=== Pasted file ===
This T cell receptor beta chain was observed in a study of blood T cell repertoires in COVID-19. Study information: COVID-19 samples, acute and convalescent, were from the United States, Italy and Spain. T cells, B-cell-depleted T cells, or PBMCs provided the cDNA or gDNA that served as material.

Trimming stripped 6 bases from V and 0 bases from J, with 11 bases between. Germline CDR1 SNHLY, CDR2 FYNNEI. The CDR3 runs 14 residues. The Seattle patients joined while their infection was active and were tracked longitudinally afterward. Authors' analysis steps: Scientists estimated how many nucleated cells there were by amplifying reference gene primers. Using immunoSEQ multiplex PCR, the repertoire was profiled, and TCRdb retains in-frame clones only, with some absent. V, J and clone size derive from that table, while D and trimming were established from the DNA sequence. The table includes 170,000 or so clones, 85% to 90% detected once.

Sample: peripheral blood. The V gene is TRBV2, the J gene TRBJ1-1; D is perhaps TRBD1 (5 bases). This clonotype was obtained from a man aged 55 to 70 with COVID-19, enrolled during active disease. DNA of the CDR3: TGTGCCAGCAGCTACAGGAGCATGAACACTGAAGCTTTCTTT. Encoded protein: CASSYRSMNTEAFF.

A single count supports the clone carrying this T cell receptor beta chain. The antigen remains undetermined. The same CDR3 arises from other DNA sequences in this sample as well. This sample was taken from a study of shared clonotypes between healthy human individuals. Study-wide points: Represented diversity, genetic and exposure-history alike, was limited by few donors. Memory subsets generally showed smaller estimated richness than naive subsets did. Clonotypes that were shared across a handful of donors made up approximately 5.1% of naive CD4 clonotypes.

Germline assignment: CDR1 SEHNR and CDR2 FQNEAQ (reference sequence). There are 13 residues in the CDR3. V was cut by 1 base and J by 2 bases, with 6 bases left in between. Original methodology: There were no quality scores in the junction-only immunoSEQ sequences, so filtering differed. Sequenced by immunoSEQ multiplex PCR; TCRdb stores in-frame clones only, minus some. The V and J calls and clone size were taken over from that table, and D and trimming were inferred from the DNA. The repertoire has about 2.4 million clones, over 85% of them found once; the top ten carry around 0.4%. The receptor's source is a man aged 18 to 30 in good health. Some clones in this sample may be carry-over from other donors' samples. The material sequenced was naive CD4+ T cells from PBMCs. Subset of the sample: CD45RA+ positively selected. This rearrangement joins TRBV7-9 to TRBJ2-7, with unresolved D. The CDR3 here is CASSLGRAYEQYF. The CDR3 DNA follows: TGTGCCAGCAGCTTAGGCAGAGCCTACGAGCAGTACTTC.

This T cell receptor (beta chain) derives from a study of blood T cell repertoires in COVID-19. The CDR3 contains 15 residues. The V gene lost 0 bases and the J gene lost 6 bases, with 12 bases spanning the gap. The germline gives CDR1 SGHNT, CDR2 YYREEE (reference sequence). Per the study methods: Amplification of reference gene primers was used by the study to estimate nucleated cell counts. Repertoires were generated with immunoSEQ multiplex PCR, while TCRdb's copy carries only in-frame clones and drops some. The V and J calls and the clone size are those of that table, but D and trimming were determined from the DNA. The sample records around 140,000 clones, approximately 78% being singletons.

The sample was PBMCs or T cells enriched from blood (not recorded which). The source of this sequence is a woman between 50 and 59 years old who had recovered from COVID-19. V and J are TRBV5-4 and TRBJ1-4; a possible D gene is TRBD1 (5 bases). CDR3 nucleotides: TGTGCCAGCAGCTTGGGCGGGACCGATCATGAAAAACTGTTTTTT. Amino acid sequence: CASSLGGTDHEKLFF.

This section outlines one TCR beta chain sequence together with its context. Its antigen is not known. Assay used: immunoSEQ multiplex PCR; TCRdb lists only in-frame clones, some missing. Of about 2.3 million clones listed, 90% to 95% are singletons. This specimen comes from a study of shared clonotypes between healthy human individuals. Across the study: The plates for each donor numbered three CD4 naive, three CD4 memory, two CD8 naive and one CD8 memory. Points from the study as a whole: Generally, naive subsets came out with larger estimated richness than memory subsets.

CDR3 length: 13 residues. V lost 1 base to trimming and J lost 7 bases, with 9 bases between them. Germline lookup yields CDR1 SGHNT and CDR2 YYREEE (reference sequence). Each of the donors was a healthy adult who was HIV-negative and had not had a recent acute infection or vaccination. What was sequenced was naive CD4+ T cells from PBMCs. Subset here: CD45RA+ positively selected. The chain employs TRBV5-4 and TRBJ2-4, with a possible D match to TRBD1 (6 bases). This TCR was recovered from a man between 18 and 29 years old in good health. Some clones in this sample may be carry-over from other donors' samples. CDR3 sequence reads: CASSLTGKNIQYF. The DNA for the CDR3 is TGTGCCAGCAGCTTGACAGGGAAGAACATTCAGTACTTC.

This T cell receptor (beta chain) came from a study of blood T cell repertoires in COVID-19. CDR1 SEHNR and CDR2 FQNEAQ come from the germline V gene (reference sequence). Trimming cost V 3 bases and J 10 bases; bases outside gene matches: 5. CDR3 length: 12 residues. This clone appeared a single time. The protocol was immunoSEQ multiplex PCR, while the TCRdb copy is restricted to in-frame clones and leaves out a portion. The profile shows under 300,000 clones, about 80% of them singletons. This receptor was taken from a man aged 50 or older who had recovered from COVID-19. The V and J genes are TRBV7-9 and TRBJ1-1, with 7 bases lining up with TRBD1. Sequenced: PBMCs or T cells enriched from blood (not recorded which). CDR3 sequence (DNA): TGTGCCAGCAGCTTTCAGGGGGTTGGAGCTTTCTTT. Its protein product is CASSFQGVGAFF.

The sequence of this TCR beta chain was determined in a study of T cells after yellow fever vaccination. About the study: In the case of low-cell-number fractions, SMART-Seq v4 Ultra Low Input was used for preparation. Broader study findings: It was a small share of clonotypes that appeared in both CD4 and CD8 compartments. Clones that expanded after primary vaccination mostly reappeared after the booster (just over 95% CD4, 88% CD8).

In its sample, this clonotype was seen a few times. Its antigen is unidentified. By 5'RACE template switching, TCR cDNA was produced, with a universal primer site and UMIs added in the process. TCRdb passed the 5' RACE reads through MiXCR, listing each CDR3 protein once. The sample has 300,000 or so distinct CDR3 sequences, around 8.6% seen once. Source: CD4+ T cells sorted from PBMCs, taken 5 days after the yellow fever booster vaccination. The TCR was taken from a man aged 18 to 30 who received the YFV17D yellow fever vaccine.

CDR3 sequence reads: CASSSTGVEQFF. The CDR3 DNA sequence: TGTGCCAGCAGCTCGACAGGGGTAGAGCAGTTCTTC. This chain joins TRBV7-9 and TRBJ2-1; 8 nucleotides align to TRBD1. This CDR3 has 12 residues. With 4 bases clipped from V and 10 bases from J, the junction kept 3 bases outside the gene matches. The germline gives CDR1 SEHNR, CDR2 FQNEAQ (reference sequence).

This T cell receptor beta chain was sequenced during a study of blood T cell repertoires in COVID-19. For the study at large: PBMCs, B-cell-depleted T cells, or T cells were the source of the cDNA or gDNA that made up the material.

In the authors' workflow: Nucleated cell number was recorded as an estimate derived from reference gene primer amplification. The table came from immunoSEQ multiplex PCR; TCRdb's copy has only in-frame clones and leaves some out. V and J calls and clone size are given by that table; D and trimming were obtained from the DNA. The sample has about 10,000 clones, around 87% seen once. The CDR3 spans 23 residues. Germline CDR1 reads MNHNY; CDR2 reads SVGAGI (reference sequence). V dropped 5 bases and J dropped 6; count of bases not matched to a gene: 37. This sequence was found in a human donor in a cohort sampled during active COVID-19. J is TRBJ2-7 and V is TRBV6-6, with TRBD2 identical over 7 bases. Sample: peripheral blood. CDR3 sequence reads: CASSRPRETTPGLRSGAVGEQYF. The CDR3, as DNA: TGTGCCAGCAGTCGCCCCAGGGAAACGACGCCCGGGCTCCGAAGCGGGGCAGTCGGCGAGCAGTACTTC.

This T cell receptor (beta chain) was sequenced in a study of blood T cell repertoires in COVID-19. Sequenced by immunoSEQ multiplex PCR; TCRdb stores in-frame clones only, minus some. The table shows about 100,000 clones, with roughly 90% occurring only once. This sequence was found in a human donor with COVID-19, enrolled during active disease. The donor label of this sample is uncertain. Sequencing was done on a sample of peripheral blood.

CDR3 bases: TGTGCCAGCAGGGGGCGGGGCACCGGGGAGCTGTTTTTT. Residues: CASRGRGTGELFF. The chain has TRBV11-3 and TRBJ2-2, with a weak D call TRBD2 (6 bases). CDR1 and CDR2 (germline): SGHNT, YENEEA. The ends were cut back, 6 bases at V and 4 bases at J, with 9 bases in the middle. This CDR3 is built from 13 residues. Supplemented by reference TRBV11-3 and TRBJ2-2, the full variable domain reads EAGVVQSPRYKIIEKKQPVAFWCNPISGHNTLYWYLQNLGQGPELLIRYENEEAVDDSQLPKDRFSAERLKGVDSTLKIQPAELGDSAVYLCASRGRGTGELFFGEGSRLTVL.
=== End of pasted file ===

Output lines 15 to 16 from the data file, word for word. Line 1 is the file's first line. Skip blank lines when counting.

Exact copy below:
In the authors' workflow: Nucleated cell number was recorded as an estimate derived from reference gene primer amplification. The table came from immunoSEQ multiplex PCR; TCRdb's copy has only in-frame clones and leaves some out. V and J calls and clone size are given by that table; D and trimming were obtained from the DNA. The sample has about 10,000 clones, around 87% seen once. The CDR3 spans 23 residues. Germline CDR1 reads MNHNY; CDR2 reads SVGAGI (reference sequence). V dropped 5 bases and J dropped 6; count of bases not matched to a gene: 37. This sequence was found in a human donor in a cohort sampled during active COVID-19. J is TRBJ2-7 and V is TRBV6-6, with TRBD2 identical over 7 bases. Sample: peripheral blood. CDR3 sequence reads: CASSRPRETTPGLRSGAVGEQYF. The CDR3, as DNA: TGTGCCAGCAGTCGCCCCAGGGAAACGACGCCCGGGCTCCGAAGCGGGGCAGTCGGCGAGCAGTACTTC.

This T cell receptor (beta chain) was sequenced in a study of blood T cell repertoires in COVID-19. Sequenced by immunoSEQ multiplex PCR; TCRdb stores in-frame clones only, minus some. The table shows about 100,000 clones, with roughly 90% occurring only once. This sequence was found in a human donor with COVID-19, enrolled during active disease. The donor label of this sample is uncertain. Sequencing was done on a sample of peripheral blood.